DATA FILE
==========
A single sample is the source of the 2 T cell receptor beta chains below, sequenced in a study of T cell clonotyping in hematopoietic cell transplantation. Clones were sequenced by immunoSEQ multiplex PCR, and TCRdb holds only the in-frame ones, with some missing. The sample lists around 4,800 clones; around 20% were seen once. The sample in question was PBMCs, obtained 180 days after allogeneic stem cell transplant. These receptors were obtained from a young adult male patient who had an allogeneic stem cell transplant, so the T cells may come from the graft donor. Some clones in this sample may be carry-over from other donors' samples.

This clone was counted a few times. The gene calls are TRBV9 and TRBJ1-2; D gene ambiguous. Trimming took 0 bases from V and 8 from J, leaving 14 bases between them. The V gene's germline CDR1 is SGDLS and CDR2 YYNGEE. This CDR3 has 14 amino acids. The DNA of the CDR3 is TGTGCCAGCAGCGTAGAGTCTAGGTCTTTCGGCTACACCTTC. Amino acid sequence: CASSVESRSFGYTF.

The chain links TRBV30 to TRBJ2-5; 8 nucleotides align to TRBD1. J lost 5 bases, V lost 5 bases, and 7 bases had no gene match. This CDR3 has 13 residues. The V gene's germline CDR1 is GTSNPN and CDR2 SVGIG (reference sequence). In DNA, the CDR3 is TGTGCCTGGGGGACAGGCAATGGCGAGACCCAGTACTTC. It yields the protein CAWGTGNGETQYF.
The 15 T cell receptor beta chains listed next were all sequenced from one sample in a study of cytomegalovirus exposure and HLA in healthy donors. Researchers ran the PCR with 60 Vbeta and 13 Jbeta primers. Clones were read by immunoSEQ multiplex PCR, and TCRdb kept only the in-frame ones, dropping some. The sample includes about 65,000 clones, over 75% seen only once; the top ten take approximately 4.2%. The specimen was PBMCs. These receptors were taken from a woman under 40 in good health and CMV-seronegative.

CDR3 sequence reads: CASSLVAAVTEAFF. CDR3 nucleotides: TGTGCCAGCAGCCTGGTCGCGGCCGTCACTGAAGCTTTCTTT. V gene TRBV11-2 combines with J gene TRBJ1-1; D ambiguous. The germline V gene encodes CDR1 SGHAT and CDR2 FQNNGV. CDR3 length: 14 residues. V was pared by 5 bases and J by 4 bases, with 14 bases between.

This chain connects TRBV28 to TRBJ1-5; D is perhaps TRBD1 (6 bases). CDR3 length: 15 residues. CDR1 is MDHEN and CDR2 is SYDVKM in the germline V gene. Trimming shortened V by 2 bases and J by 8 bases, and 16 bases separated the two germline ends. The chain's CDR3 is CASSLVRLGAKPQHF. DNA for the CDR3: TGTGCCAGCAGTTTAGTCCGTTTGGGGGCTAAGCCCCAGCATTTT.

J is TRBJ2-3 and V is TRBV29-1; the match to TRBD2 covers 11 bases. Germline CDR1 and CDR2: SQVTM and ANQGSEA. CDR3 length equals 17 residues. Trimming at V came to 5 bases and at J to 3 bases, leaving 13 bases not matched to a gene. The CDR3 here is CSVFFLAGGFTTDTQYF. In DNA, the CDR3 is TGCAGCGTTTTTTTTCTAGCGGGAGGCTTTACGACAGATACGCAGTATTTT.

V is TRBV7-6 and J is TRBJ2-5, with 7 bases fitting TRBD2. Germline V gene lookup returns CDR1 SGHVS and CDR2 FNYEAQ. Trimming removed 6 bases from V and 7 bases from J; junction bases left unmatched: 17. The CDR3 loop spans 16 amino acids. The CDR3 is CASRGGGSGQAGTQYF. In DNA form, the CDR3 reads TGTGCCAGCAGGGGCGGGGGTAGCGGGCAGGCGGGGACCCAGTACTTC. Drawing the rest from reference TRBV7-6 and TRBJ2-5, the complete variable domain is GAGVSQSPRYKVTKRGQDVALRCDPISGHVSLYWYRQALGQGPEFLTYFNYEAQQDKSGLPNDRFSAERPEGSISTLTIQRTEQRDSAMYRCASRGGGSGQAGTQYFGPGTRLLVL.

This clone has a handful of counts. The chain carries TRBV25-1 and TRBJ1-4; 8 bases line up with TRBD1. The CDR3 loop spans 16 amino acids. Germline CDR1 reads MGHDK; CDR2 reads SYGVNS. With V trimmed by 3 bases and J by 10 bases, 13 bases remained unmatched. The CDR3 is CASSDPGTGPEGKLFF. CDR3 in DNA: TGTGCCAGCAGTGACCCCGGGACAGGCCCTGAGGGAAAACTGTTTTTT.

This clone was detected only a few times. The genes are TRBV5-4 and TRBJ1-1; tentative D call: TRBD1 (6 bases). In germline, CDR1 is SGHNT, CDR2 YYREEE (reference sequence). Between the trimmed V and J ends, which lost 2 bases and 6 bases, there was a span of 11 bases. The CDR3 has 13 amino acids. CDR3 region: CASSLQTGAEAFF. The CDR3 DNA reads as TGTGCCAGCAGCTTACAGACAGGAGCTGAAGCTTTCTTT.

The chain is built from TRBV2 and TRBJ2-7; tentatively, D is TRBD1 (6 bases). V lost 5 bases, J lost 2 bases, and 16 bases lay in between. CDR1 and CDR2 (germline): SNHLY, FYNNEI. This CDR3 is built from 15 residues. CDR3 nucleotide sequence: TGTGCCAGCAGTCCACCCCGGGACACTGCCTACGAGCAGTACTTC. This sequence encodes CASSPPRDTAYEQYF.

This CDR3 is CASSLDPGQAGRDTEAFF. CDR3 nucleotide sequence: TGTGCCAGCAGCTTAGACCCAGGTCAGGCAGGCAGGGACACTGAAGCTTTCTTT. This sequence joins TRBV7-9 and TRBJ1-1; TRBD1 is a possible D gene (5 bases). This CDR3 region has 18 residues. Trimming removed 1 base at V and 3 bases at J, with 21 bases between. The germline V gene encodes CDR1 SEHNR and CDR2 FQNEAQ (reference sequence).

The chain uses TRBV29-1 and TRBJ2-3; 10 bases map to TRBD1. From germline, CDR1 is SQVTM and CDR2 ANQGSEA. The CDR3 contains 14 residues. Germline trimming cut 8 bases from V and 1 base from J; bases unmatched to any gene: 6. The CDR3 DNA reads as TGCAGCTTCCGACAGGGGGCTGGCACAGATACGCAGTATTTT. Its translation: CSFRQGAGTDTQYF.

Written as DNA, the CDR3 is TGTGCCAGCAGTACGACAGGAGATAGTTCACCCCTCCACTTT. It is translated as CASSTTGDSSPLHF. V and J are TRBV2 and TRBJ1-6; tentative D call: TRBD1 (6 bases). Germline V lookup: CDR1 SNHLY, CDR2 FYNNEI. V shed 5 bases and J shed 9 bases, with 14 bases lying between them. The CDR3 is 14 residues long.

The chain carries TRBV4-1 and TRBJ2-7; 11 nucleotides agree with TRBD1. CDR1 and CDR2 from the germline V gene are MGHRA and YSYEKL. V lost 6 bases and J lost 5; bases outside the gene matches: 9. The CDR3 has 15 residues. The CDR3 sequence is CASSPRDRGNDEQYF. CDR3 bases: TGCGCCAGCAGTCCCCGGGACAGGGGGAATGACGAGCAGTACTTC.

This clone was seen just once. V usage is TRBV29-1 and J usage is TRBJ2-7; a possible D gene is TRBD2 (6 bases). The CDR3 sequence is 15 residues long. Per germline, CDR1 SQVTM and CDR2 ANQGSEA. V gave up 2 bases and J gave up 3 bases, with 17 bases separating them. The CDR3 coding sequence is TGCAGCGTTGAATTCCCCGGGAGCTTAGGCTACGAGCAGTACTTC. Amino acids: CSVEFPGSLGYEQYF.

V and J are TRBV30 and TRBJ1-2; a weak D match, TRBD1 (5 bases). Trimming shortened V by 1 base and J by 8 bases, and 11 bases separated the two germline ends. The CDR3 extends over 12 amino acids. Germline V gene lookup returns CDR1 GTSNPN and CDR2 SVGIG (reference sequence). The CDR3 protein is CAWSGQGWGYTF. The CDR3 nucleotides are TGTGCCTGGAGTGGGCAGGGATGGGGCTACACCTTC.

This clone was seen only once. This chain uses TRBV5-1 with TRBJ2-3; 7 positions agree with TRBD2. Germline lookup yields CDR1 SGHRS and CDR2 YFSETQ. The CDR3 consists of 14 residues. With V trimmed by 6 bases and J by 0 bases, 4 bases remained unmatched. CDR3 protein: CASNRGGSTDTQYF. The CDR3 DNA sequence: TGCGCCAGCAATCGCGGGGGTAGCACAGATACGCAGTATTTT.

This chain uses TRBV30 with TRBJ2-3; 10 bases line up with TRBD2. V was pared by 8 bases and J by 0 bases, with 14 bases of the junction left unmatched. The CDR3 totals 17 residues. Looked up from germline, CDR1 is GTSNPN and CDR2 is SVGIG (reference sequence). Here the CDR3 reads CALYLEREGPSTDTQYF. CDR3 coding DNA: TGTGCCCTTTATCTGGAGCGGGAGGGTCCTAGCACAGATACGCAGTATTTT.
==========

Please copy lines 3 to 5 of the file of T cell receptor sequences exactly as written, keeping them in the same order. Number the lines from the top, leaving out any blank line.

The chain links TRBV30 to TRBJ2-5; 8 nucleotides align to TRBD1. J lost 5 bases, V lost 5 bases, and 7 bases had no gene match. This CDR3 has 13 residues. The V gene's germline CDR1 is GTSNPN and CDR2 SVGIG (reference sequence). In DNA, the CDR3 is TGTGCCTGGGGGACAGGCAATGGCGAGACCCAGTACTTC. It yields the protein CAWGTGNGETQYF.
The 15 T cell receptor beta chains listed next were all sequenced from one sample in a study of cytomegalovirus exposure and HLA in healthy donors. Researchers ran the PCR with 60 Vbeta and 13 Jbeta primers. Clones were read by immunoSEQ multiplex PCR, and TCRdb kept only the in-frame ones, dropping some. The sample includes about 65,000 clones, over 75% seen only once; the top ten take approximately 4.2%. The specimen was PBMCs. These receptors were taken from a woman under 40 in good health and CMV-seronegative.

CDR3 sequence reads: CASSLVAAVTEAFF. CDR3 nucleotides: TGTGCCAGCAGCCTGGTCGCGGCCGTCACTGAAGCTTTCTTT. V gene TRBV11-2 combines with J gene TRBJ1-1; D ambiguous. The germline V gene encodes CDR1 SGHAT and CDR2 FQNNGV. CDR3 length: 14 residues. V was pared by 5 bases and J by 4 bases, with 14 bases between.